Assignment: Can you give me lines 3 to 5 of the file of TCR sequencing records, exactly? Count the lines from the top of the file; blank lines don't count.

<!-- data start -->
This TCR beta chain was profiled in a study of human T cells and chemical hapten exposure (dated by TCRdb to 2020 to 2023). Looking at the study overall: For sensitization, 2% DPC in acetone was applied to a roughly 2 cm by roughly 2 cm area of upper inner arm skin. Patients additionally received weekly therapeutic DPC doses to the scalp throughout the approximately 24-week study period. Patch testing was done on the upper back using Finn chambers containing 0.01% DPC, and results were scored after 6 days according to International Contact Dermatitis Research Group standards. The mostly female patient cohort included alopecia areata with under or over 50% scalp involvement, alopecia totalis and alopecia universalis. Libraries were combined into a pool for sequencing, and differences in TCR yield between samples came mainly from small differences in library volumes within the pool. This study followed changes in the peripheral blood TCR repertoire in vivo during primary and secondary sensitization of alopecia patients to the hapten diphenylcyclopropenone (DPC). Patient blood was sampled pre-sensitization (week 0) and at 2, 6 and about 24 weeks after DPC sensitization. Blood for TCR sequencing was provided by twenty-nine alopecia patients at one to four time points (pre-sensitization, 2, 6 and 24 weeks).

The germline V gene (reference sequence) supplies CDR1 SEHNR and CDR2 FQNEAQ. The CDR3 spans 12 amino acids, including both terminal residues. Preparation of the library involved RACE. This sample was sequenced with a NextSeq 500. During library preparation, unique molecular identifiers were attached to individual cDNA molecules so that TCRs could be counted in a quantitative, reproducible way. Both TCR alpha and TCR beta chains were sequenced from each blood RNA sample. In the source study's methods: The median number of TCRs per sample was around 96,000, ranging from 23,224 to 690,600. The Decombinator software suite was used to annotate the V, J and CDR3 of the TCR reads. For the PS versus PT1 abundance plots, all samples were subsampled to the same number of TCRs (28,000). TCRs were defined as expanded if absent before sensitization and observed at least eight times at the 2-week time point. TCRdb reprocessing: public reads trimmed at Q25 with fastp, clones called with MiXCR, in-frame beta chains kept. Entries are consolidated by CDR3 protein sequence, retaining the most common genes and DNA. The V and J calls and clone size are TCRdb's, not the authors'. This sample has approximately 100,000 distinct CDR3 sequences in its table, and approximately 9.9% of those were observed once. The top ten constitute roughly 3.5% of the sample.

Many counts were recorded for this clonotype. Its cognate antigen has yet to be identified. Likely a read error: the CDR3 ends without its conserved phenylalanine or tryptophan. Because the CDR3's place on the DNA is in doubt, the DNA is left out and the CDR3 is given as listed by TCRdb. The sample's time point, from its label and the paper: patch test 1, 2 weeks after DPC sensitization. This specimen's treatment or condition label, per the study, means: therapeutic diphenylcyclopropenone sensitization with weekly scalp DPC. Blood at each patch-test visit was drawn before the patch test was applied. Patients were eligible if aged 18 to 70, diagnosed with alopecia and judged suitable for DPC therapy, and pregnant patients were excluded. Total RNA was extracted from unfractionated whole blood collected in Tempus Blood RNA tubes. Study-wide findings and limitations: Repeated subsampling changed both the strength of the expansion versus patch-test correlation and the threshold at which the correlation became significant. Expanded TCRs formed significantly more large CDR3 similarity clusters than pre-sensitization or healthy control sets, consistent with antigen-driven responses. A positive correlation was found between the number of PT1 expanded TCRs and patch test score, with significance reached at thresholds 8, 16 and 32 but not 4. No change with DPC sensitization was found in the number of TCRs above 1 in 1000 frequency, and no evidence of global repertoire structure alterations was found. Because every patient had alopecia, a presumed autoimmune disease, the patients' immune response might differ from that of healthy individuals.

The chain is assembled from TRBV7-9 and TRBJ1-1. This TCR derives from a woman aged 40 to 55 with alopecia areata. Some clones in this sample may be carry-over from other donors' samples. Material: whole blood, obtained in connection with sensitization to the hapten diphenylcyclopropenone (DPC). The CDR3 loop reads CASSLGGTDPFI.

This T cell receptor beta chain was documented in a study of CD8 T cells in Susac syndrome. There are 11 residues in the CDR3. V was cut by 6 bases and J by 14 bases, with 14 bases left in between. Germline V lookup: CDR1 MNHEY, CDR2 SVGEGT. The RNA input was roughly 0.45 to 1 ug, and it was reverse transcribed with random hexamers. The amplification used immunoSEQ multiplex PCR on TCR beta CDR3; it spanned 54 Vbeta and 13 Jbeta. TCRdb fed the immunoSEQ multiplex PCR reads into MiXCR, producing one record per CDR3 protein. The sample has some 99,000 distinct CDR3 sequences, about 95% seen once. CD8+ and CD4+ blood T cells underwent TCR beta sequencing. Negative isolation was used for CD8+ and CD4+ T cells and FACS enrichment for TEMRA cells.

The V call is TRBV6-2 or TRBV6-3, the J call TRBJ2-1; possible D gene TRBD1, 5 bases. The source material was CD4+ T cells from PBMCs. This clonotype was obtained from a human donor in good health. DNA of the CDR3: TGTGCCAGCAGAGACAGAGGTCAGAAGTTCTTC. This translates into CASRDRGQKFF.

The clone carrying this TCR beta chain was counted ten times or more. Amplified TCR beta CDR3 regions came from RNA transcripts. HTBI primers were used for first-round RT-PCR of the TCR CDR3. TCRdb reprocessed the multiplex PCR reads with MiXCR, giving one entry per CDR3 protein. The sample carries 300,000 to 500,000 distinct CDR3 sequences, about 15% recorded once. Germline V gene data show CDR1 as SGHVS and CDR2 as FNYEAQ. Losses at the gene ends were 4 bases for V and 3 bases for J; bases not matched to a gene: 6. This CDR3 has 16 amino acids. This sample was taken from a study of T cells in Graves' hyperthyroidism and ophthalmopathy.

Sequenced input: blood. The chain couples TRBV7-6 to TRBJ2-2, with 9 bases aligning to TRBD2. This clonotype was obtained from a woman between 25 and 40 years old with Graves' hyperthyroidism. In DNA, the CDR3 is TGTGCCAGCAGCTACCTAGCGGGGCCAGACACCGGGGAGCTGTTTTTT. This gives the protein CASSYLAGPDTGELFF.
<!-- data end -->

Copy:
Many counts were recorded for this clonotype. Its cognate antigen has yet to be identified. Likely a read error: the CDR3 ends without its conserved phenylalanine or tryptophan. Because the CDR3's place on the DNA is in doubt, the DNA is left out and the CDR3 is given as listed by TCRdb. The sample's time point, from its label and the paper: patch test 1, 2 weeks after DPC sensitization. This specimen's treatment or condition label, per the study, means: therapeutic diphenylcyclopropenone sensitization with weekly scalp DPC. Blood at each patch-test visit was drawn before the patch test was applied. Patients were eligible if aged 18 to 70, diagnosed with alopecia and judged suitable for DPC therapy, and pregnant patients were excluded. Total RNA was extracted from unfractionated whole blood collected in Tempus Blood RNA tubes. Study-wide findings and limitations: Repeated subsampling changed both the strength of the expansion versus patch-test correlation and the threshold at which the correlation became significant. Expanded TCRs formed significantly more large CDR3 similarity clusters than pre-sensitization or healthy control sets, consistent with antigen-driven responses. A positive correlation was found between the number of PT1 expanded TCRs and patch test score, with significance reached at thresholds 8, 16 and 32 but not 4. No change with DPC sensitization was found in the number of TCRs above 1 in 1000 frequency, and no evidence of global repertoire structure alterations was found. Because every patient had alopecia, a presumed autoimmune disease, the patients' immune response might differ from that of healthy individuals.

The chain is assembled from TRBV7-9 and TRBJ1-1. This TCR derives from a woman aged 40 to 55 with alopecia areata. Some clones in this sample may be carry-over from other donors' samples. Material: whole blood, obtained in connection with sensitization to the hapten diphenylcyclopropenone (DPC). The CDR3 loop reads CASSLGGTDPFI.

This T cell receptor beta chain was documented in a study of CD8 T cells in Susac syndrome. There are 11 residues in the CDR3. V was cut by 6 bases and J by 14 bases, with 14 bases left in between. Germline V lookup: CDR1 MNHEY, CDR2 SVGEGT. The RNA input was roughly 0.45 to 1 ug, and it was reverse transcribed with random hexamers. The amplification used immunoSEQ multiplex PCR on TCR beta CDR3; it spanned 54 Vbeta and 13 Jbeta. TCRdb fed the immunoSEQ multiplex PCR reads into MiXCR, producing one record per CDR3 protein. The sample has some 99,000 distinct CDR3 sequences, about 95% seen once. CD8+ and CD4+ blood T cells underwent TCR beta sequencing. Negative isolation was used for CD8+ and CD4+ T cells and FACS enrichment for TEMRA cells.